Your guide to Davos -

Your guide to Davos

Who’s who and what’s what at the 2013 World Economic Forum Annual Meeting

(Michel Euler/AP)

The 43rd edition of that Alpine see-and-be-seen wonk party that is the World Economic Forum Annual Meeting kicked off today. From now until Saturday, the global financial elite—over 2,500 attendees who made the WEF’s invitation-only list—will be schmoozing and talking about that grand-sounding fiction called “the global agenda.” Davos is where world leaders, top businessmen and big thinkers exchange business cards, chat over coffee and mull new ideas as they munch hors d’oeuvres.

So who’s who and what’s what at this year’s WEF meeting? Here’s a quick guide to the event. Follow us over the next few days for more coverage:


Canada’s appearance at Davos this year will be no doubt different than the last. Twelve months ago, Prime Minister Stephen Harper used the WEF stage to deliver a bold speech promising “major transformations” for the country, what Maclean’s Paul Wells dubbed a “Throne Speech.” It foreshadowed changes to Old Age Security (without explicitly saying s0); promised we’d focus on exporting energy to Asia; and bragged about Canada’s standing among G7 economies, the solidity of our banks, and the unmatched speed of our jobs recovery.

This year, things will be more subdued. The Canadian economy, though still faring well, has lost some of its shine. The Prime Minister, for his part, is not attending, sending instead Finance Minister Jim Flaherty, Foreign Affairs Minister John Baird, International Trade Minister Ed Fast and Industry Canada’s Christian Paradis. Bank of Canada chief (for now) Mark Carney is the only top policymaker in attendance, and a panel speaker on Saturday. Alberta’s Alison Redford and Quebec’s Pauline Marois are also reportedly going, along with a large contingent of top dogs from the world of business, including RIM’s CEO Thorsten Heins.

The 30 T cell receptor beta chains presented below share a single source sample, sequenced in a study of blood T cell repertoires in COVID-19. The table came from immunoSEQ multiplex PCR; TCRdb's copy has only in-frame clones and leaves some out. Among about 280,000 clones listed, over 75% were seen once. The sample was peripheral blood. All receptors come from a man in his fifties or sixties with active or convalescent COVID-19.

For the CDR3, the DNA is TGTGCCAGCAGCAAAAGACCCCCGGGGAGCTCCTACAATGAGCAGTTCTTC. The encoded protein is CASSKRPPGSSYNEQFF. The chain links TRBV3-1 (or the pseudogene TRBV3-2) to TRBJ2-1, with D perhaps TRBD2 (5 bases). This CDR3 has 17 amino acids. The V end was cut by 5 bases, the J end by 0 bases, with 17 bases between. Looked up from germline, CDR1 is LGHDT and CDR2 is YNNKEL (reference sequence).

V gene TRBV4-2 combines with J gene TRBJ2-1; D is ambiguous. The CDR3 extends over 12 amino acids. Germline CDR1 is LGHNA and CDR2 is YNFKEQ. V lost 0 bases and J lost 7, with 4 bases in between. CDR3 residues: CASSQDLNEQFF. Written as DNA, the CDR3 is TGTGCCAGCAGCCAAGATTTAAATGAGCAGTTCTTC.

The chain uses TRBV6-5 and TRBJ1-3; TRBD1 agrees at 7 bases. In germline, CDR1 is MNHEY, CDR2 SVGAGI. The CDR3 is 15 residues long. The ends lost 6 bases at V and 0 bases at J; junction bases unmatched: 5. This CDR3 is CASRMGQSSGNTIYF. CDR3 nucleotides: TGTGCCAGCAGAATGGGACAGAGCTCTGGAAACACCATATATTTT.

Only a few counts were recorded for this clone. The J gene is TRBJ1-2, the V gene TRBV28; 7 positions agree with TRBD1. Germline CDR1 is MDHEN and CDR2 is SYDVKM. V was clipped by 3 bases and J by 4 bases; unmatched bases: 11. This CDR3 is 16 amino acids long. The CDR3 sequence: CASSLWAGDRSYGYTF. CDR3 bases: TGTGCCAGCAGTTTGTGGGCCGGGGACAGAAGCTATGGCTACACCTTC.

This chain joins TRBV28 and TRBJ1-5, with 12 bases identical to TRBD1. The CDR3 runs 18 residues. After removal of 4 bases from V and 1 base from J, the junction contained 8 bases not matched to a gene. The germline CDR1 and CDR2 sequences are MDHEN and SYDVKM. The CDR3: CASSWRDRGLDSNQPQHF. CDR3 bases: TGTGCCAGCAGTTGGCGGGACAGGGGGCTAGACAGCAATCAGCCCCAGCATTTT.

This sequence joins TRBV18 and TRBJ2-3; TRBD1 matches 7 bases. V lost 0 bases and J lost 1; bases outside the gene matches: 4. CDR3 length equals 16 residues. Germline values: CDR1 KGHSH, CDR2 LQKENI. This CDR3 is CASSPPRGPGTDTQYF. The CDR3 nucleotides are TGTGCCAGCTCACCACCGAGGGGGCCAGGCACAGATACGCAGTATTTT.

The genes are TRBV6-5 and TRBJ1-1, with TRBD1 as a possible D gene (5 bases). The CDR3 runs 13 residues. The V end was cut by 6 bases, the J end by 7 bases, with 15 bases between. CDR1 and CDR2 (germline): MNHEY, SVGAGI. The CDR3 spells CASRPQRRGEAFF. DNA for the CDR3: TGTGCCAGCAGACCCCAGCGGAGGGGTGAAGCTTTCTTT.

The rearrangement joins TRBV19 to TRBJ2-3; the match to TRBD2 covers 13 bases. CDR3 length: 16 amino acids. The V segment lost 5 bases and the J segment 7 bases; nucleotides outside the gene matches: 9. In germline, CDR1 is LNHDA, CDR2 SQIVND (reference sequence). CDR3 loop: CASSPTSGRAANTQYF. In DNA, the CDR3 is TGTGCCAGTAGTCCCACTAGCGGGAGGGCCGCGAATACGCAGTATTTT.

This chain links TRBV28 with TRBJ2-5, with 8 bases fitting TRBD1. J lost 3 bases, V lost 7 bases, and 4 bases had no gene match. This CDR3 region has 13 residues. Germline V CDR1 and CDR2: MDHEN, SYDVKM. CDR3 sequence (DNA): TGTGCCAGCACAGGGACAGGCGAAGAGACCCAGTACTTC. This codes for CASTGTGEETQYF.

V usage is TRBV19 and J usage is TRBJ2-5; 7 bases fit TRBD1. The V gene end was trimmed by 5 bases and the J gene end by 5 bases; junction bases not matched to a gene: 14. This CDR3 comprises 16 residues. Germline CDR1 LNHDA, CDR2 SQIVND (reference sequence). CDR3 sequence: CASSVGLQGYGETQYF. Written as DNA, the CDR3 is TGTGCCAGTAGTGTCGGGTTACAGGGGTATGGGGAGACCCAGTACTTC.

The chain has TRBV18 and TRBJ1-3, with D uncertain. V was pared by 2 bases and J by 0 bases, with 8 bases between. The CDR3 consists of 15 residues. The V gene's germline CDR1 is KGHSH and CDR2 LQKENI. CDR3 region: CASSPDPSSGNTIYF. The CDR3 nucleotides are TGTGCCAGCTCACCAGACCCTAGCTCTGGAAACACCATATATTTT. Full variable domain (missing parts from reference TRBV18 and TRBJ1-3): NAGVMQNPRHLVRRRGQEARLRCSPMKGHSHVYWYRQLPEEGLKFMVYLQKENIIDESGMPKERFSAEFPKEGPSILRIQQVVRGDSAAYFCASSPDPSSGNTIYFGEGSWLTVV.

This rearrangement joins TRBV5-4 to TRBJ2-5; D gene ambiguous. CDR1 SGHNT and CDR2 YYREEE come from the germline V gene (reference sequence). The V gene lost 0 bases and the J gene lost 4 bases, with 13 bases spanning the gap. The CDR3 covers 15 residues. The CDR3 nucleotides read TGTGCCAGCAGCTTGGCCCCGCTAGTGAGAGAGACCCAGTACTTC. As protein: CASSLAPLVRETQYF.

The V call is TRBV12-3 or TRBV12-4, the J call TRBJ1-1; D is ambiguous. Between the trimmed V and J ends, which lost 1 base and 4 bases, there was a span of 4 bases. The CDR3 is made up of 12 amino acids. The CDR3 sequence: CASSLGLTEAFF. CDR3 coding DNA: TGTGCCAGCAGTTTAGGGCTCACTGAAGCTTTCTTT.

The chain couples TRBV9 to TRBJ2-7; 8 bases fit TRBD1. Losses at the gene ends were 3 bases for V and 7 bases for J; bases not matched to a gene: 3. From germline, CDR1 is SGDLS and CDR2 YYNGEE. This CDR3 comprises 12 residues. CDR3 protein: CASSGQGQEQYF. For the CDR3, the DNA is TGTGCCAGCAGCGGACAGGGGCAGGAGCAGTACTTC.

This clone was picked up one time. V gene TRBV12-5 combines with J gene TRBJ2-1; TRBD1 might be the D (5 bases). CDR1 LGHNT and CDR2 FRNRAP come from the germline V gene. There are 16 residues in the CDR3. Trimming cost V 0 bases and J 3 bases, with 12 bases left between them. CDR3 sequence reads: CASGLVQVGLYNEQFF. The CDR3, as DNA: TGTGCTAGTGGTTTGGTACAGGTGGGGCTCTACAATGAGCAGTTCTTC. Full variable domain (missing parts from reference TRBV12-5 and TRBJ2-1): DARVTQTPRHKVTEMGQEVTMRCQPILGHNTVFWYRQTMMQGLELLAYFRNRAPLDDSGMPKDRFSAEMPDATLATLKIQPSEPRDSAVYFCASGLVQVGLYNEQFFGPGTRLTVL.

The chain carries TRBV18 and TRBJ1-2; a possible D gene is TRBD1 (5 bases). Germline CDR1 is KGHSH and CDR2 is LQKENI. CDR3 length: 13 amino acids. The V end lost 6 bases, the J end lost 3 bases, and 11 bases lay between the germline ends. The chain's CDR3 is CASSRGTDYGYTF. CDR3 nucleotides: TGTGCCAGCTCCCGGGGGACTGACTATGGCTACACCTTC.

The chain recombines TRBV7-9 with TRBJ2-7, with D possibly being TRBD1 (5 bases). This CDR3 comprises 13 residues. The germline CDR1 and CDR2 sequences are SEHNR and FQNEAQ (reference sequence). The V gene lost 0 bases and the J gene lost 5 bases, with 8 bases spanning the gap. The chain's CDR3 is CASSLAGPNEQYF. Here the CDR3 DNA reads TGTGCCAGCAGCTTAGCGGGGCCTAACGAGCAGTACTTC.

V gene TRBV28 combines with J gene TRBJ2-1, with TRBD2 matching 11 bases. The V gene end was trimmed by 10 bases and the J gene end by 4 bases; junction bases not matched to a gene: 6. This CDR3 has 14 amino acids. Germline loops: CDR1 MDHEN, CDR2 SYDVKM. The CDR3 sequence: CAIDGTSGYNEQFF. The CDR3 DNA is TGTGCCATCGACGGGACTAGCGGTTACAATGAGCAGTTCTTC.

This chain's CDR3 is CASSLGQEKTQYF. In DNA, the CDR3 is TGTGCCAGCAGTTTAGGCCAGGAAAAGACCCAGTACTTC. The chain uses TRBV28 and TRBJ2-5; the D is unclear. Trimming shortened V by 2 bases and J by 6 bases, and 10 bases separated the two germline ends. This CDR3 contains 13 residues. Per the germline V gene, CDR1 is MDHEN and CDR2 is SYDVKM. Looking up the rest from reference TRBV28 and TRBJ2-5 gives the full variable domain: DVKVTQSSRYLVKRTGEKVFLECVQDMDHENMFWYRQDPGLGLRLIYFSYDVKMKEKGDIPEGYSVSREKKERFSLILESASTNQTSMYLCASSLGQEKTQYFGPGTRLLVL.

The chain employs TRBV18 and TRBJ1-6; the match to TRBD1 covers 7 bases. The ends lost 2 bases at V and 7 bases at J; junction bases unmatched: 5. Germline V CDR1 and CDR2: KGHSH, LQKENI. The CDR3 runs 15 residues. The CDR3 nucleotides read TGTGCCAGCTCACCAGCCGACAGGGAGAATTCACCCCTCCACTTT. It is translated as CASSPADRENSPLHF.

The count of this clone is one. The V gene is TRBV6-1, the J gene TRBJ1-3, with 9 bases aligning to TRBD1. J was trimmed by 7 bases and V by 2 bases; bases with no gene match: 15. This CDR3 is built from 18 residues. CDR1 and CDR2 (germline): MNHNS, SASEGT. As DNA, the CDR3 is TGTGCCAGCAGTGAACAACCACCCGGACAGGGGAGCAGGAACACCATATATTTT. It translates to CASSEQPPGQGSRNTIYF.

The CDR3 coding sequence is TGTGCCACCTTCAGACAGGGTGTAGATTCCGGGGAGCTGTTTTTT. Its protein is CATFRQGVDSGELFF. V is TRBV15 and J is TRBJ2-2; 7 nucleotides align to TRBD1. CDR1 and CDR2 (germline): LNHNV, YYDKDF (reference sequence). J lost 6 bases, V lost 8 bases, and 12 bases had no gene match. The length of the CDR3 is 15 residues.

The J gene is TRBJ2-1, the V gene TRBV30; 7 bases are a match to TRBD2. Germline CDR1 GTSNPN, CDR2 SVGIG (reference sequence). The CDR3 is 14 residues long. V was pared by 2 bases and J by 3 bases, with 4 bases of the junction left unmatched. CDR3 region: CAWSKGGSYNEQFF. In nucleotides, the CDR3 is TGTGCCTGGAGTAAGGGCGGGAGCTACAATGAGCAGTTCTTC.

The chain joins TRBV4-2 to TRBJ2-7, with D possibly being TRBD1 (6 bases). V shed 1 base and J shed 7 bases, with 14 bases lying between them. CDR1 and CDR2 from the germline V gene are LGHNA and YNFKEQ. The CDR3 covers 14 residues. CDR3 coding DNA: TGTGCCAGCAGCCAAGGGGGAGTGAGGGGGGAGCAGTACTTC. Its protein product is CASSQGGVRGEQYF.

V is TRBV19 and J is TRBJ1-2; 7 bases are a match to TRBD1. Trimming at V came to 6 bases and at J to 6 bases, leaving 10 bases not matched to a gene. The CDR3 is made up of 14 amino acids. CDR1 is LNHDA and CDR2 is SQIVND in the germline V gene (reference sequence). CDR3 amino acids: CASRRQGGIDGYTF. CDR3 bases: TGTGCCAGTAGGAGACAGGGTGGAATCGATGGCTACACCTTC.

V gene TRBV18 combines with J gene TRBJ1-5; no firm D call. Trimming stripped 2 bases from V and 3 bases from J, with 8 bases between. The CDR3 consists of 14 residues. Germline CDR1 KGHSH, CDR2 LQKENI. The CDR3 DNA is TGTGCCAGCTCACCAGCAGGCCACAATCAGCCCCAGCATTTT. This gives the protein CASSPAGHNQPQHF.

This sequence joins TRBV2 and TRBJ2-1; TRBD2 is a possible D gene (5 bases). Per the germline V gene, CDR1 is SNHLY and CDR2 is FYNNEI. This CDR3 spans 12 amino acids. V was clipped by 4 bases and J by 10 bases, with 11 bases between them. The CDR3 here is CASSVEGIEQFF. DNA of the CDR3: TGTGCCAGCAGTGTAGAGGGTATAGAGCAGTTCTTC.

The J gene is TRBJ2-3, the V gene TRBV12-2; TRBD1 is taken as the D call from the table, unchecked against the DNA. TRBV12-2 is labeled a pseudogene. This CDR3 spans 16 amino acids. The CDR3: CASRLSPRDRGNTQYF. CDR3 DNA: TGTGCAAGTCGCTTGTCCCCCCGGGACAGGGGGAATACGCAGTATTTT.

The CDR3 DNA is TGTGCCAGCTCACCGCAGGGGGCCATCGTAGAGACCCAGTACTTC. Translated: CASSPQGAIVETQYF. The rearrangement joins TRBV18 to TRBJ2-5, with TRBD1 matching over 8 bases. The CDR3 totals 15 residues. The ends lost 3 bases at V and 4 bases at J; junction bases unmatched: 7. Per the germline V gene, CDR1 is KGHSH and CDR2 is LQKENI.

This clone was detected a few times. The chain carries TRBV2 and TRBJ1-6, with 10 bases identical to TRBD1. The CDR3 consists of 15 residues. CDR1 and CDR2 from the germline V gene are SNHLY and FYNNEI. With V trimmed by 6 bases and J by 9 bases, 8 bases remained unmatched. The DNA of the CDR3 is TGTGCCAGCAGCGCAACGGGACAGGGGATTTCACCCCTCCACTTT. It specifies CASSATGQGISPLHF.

Other major attendees include Germany’s Angela Merkel, Russian Prime Minister Dmitry Medvedev (read: Putin) and outgoing Italian Prime Minister Mario Monti. The one to watch, though, is British PM David Cameron who is expected to deliver a major anti-E.U. speech tomorrow and will be a keynote speaker in Davos later in the week.

From the world of so-called global governance there will be IMF chief Christine Lagarde, the World Bank’s Jim Yong Kim and the World Trade Organization Director-General Pascal Lamy. European Central Bank governor Mario Draghi, of course, is there as well.

Big shots from the private sector include JPMorgan CEO James Dimon, technology queen bees Sheryl Sandberg (COO of Facebook) and Marissa Mayer (neo-CEO of Yahoo), as well as George Soros. Other names of notice include Henry Kissinger, Larry Summers and economist Nouriel Roubini, a.k.a. Dr. Doom, who’s not scheduled to give speeches but is tweeting like mad.

Oh yes, and there’s also Charlize Theron. She just delivered some of the opening remarks.


The official theme of this year’s reunion is “resilient dynamism,” whatever that means. (The cryptic title is in keeping with tradition. For a sample of past, inscrutable wording choices see here.) For the official program, see here.

Recommended reads:

1. Canada Goes to Davos with a Little Less Swagger. Our bragging rights are not what they used to be. The Wall Street Journal takes notice. 2. The Confidential List of Everyone Attending Davos this Year. A series of detailed, interactive graphs let you search by name, title, affiliation, country, continent etc. Very fun—and revealing.
3. Davos 2013: why are only 17% of delegates women? So much for gender equality being one of the three key priorities identified by the WEF this year. The Guardian‘s Jane Martinson laments. 4. Prophecies Made in Davos Don’t Always Come True. Davos is where the world’s biggest brains make the most ridiculous predictions, recalls the New York Times.